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the answer should be $$|\operatorname {SL}_2(\mathbb Z/N\mathbb Z)|=N^{3}\prod_{p|N}(1-{1 /p^2})$$ But first how to prove $$|\operatorname {SL}_2(\mathbb Z/p^e\mathbb Z)|=p^{3e}(1-{1 /p^2})$$

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2 Answers 2

up vote 12 down vote accepted

Here is how I tackled this when I was given it as a homework problem:

We prove that $\def\SL{\text{SL}}$ $\def\Z{\mathbb{Z}}$ $\def\GL{\text{GL}}$

$$|\SL_2(\Z/p^e\Z)|=p^{3e}\left(1-\frac{1}{p^2}\right)$$

by induction.

For the base case, $e=1$, note that we have the exact sequence

$$1\to\SL_2(\Z/p\Z)\to\GL_2(\Z/p\Z)\xrightarrow{\det}(\Z/p\Z)^\times\to 1$$

and thus,

$$|\SL_2(\Z/p\Z)|=\frac{|\GL_2(\Z/p\Z)|}{p-1}$$

But, it is a common exercise (just count the number of distinct ordered bases) that $|\GL_2(\Z/p\Z)|=(p^2-1)(p^2-p)$, and thus

$$|\SL_2(\Z/p\Z)|=\frac{(p^2-1)(p^2-p)}{p-1}=(p+1)(p^2-p)=p^3\left(1-\frac{1}{p^2}\right)$$

as desired.

Now, suppose that we have proven that $\displaystyle |\SL_2(\Z/p^e\Z)|=p^{3e}\left(1-\frac{1}{p^2}\right)$. Note that we have the obvious projection map $\Z/p^{e+1}\Z\to\Z/p^e\Z$ given by reduction modulo $p$. Because this is a ring map, this induces a homomorphism $f:\SL_2(\Z/p^{e+1}\Z)\to\SL_2(\Z/p^e\Z)$. Let us now compute the cardinality of $\ker f$.

We begin by noting that $\begin{pmatrix}a & b\\ c & d\end{pmatrix}\in\SL_2(\Z/p^{e+1}\Z)\in\ker f$ if and only if

$$\begin{pmatrix}a & b\\ c & d\end{pmatrix}\equiv \begin{pmatrix}1 & 0\\ 0 & 1\end{pmatrix}\mod p^e$$

So, let us count the number of such matrices in $\SL_2(\Z/p^{e+1}\Z)$ that satisfy this. In other words, we are really looking for the number of distinct matrices in $\SL_2(\Z/p^{e+1}\Z)$ of the following form:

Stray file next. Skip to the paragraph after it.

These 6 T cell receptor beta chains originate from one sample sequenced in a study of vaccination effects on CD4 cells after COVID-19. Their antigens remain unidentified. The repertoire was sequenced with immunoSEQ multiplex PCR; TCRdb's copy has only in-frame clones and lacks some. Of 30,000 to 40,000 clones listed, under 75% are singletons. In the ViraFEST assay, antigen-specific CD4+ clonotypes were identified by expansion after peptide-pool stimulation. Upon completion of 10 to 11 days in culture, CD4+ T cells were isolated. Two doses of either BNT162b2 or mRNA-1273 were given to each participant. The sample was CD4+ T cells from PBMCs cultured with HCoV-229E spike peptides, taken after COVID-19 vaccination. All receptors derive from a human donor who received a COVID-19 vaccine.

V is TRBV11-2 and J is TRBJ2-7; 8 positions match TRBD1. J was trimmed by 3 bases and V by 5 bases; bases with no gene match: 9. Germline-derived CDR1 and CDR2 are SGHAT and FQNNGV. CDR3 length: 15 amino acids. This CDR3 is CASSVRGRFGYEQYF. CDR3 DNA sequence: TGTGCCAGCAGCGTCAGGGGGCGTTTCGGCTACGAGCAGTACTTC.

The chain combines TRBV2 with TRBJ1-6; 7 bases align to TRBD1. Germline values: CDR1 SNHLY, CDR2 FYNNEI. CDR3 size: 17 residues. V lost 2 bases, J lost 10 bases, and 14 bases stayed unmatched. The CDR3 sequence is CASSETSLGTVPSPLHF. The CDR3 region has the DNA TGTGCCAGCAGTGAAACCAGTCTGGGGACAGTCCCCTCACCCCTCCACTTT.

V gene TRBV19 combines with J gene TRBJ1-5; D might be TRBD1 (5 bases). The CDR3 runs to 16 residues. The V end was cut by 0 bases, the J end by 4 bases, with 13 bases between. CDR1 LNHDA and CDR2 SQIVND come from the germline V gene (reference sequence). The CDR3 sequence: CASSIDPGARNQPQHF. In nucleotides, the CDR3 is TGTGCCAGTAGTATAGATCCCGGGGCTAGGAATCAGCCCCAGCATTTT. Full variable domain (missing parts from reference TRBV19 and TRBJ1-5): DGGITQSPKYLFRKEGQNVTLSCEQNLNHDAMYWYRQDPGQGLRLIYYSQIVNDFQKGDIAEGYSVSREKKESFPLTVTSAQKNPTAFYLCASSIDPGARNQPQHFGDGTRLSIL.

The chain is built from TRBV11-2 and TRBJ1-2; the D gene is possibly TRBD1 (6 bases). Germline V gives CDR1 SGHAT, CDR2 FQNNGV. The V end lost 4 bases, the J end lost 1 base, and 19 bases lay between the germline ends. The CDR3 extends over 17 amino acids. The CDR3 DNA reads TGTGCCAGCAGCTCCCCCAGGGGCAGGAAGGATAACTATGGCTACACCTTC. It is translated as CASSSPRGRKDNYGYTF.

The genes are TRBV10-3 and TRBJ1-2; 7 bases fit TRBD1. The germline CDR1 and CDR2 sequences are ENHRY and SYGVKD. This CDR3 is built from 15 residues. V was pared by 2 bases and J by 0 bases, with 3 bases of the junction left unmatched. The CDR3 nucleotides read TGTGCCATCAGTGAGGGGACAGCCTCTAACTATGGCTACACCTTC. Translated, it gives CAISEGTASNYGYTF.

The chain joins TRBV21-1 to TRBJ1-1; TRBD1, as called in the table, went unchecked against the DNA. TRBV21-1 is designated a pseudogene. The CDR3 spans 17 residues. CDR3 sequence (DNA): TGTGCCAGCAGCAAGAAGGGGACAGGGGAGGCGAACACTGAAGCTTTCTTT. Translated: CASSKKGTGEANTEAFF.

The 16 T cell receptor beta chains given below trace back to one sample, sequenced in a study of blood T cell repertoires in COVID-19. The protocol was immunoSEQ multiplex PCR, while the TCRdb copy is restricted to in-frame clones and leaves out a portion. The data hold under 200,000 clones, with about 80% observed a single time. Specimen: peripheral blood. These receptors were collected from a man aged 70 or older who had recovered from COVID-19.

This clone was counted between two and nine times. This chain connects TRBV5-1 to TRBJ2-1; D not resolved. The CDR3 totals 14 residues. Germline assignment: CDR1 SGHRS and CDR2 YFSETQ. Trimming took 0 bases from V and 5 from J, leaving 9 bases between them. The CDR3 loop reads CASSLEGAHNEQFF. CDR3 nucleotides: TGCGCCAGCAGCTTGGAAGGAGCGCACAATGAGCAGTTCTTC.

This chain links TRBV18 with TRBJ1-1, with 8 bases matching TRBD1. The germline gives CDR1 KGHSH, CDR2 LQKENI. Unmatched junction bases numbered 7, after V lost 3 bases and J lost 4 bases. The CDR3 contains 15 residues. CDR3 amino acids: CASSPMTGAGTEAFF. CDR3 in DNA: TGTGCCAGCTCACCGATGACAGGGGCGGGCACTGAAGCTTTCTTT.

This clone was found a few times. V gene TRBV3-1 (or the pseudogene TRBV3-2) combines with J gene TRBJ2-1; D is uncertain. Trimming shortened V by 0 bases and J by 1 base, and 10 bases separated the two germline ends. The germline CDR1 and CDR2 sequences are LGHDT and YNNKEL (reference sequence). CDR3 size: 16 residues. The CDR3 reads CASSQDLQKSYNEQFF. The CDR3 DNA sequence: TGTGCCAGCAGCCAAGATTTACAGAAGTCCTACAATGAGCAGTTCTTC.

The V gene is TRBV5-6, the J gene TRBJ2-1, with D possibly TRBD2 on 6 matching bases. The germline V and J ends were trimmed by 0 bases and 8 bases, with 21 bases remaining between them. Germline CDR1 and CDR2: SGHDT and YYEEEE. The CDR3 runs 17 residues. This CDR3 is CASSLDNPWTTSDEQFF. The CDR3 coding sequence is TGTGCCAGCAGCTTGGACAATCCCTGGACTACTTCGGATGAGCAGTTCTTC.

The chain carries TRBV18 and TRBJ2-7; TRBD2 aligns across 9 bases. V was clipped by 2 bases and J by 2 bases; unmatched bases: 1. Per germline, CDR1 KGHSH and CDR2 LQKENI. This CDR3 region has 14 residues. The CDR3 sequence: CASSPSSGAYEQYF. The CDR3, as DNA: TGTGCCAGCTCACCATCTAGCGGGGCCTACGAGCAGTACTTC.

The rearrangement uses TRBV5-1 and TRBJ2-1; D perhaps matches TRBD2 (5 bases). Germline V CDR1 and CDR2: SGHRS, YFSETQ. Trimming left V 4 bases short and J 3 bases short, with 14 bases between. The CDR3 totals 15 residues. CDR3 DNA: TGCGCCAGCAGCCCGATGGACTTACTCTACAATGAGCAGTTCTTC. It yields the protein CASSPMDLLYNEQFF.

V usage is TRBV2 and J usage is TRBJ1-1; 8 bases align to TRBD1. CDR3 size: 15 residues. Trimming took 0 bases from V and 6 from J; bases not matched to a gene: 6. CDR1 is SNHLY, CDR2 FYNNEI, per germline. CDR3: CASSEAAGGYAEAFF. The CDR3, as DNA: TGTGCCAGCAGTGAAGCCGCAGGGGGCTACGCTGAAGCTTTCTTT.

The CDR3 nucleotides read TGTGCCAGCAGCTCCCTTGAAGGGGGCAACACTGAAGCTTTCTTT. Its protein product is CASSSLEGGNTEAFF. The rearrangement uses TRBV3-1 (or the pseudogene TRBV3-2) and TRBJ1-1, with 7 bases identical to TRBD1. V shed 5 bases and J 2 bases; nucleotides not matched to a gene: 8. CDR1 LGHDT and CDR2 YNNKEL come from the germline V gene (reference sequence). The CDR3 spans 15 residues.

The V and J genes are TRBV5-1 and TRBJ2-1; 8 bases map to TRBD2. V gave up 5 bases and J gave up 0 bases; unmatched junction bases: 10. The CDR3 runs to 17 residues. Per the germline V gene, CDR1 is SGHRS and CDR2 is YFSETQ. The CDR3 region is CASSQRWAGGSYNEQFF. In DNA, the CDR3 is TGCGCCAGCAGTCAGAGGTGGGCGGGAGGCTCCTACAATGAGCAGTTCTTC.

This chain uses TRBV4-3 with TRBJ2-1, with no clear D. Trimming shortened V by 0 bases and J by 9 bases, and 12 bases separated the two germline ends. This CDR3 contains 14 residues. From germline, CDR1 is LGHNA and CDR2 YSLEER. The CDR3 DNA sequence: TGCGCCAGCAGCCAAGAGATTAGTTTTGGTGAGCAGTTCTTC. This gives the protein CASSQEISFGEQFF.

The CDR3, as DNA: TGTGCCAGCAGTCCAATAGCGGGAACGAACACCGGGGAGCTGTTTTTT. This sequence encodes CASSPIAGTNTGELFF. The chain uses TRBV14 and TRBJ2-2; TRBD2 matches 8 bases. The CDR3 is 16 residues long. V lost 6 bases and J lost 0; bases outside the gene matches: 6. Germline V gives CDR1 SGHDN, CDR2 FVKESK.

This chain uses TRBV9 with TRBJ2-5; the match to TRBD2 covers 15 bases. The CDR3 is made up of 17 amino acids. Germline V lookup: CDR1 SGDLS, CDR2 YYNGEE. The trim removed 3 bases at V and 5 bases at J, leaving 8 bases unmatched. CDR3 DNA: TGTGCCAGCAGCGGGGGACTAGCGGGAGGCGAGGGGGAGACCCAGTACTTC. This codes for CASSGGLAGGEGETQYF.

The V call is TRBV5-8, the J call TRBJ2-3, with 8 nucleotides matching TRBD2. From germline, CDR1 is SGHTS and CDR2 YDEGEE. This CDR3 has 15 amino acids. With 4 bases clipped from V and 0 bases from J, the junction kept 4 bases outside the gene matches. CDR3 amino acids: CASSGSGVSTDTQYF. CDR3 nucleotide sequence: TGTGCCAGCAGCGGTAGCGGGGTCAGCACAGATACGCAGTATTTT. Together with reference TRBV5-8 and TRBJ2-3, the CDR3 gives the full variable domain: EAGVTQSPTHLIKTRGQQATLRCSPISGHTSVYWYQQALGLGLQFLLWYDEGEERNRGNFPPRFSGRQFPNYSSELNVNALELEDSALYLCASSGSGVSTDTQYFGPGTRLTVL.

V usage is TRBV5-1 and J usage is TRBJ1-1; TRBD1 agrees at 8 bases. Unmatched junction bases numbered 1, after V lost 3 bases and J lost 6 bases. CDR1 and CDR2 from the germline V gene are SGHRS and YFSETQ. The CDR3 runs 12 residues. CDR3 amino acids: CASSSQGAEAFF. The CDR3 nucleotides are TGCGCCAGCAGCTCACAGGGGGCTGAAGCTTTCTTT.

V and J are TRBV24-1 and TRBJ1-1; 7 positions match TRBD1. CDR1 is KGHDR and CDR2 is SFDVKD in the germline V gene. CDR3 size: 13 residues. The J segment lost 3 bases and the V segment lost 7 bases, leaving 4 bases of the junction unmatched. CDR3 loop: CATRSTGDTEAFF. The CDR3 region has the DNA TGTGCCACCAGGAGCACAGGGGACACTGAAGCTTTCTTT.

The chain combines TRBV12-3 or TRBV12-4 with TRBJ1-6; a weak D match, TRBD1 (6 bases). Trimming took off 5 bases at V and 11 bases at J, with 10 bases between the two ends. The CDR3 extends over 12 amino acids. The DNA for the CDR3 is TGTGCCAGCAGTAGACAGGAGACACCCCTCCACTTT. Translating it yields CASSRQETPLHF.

$$\begin{pmatrix}mp^e+1 & \ell p^e\\ kp^e & np^e+1\end{pmatrix}\tag{$\bf1$}$$

Note that this matrix, a priori only in $\text{Mat}(\mathbb{Z}/p^{e+1}\Z)$ is in $\SL_2(\mathbb{Z}/p^{e+1}\Z)$ if and only if its derterminant

$$(mp^e+1)(np^e+1)-\ell k p^{2e}\equiv p^e(m+n)+1\mod p^{e+1}$$

is actually equivalent to $1$ modulo $p^{e+1}$. Thus, we need

$$p^e(m+n)+1\equiv 1 \mod p^{e+1}$$

to hold, which says that $p\mid m+n$. Thus, the only requirement to make a matrix of the form $\mathbf{(1)}$, the candidates to be in $\ker f$, to be in $\SL_2(\Z/p^{e+1}\Z)$ is that $p\mid m+n$ and $k,\ell$ can be arbitrary.

Thus, we need to see really how many distinct matrices are of the form $\mathbf{(1)}$ as $m,n,k,\ell$ roll over the possible values in $\mathbb{Z}$. Well, up to equivalence it's easy to see that the number of distinct pairs $(m p^e,np^e)$ in $(\mathbb{Z}/p^{e+1})^2$ such that $p\mid m+n$ is $p$. This just follows by the obvious fact that such $m,n$ are only determined modulo $p$, and that such pairs are then in one-to-one correspondence with the kernel of the obviously surjective map

$$(\Z/p^2\Z)^2\to\Z/p\Z:(x,y)\mapsto x+y$$

and thus there are $\displaystyle \frac{p^2}{p}$ choices. Since the elements $\ell,k$ are arbitrary, but are only determined modulo $p$, it follows that there are $p^2$ choices between them. Thus, the total number of distinct matrices of the form $\mathbf{(1)}$ in $\SL_2(\Z/p^{e+1}\Z)$ is $p^3$.